A Whlly Other Tme?
the new were not separate processes; as Lenin puts it, “
, creative social-ism is the product o the masses themselves” (1963: 16:289; my emphasis).The problem was how to make sure that the most oppressed, the “wretchedo the earth,” direct “the everyday administration o the state” and the deci-sion making o the new society (Lenin 1964b: 25:494). This is ar rom easy.Indeed, despite such awareness, Lenin ailed. To his dismay, he viewed thegrowing bureaucratization o the party, the increase o Russian nationalchauvinism, and an “administrative mentality” o the party leaders as thegreat threat to the revolution (Dunayevskaya 1989: 119). In the context o thecountry reeling rom civil war, imperialist blockade, and amine, what wasto be done? The libertarian Lenin (i.e., the Lenin o a “living, creative social-ism”) was trumped by the pragmatic organization man who put his trust inthe party leaders, a “thin layer” o principled Bolsheviks who would some-how hold on or another revolution “i not through Berlin, then throughPeking” (quoted in Dunayevskaya 1989: 126).
The problem was that the con-tradiction was
to the revolution. The problem was that the partybecame the problem and Lenin could not break with the vanguard party con-cept. Unlike Fanon, he could not imagine how the party o liberation couldbecome the “modern orm o the dictatorship o the bourgeoisie” (Fanon1968: 165). Like Lenin, Fanon vigorously criticized the rise o national chau-vinism and the laziness and conceit o intellectuals;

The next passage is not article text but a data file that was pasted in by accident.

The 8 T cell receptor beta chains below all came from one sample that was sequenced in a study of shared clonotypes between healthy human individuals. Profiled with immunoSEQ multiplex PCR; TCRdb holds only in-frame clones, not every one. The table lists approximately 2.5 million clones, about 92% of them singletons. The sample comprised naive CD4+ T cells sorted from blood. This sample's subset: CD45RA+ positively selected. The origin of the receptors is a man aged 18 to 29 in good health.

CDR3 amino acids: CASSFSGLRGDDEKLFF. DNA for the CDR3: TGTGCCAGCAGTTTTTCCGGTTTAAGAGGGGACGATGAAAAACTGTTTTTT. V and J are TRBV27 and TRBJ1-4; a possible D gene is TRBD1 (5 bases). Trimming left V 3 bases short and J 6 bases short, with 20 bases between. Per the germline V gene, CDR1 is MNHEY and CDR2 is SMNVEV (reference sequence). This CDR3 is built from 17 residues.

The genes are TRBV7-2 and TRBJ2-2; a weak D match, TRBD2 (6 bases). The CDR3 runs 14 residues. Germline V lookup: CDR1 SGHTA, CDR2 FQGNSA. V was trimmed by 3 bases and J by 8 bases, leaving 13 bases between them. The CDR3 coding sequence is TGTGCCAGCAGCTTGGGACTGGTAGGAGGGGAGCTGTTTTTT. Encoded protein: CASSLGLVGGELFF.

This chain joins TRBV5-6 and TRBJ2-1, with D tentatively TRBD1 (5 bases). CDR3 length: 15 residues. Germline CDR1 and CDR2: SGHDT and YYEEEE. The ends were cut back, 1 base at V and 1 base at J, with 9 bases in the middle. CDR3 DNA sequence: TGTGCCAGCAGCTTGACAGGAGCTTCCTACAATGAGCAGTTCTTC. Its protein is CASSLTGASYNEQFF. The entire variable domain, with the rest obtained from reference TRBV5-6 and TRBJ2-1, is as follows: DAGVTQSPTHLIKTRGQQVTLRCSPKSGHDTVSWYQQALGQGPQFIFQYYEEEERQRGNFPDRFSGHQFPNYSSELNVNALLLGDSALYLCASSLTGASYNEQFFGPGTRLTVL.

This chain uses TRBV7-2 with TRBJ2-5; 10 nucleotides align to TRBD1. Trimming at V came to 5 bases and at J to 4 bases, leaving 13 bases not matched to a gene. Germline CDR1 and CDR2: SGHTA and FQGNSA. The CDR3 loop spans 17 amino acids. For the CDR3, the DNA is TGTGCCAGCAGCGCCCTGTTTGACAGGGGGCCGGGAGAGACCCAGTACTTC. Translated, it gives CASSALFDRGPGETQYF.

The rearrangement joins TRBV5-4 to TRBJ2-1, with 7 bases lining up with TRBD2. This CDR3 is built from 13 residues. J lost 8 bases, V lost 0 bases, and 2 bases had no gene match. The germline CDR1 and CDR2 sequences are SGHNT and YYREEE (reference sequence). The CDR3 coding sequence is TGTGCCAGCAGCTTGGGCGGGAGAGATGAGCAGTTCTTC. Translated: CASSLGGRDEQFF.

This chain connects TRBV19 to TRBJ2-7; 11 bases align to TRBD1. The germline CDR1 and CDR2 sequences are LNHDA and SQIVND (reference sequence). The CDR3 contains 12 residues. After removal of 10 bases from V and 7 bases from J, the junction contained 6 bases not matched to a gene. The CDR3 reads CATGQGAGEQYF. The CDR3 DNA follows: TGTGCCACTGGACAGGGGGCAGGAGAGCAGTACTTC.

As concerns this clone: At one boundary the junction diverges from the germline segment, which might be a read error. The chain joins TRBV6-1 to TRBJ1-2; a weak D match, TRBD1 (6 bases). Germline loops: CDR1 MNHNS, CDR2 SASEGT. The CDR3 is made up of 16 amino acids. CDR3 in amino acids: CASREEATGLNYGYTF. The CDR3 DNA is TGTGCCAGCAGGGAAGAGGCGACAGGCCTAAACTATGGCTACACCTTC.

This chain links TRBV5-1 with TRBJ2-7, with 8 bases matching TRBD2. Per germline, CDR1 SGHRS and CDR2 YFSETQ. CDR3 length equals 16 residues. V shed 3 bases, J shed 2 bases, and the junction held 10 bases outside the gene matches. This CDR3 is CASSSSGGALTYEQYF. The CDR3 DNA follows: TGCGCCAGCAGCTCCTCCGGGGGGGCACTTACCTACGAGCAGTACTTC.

in addition, he pointedto the inherent contradictions and “pitalls” in the anticolonial movements,that is, the arrogance o the party o liberation and the etish o leadership,and to the absence o a liberatory ideology. By “liberatory,” I mean ideologynot simply as critique o other ideologies but what he also called developinga social and political “new humanism” within “the structure o a people”(Fanon 1968: 143), gesturing toward a more inclusive working out o theuture rom the bottom up. Coming as Fanon did as an insider critic, his cri-tique o the anticolonial movements was one o his great contributions.Fanon remained a loyal member o the FLN even ater RamdaneAbane’s assassination in December 1957.
Though Fanon despised the mili-tarists, narrow nationalists, and anti-intellectuals and was marginalized inTunis, he kept working on the periodical
. On the revolution-ary wing o the organization, he nevertheless remained vital as a diplomator the Algerian provisional government in West Arica, meeting PatriceLumumba, Felix Moumié, and Kwame Nkrumah, among others. From theseexperiences he developed a critique o national consciousness that would bepresented in discussions and lectures at the National Liberation Army’s(ALN) headquarters in Ghardimaou on the Tunisian border.
By 1961, he wascertain that colonialism would be deeated, but at the same time, he oresaw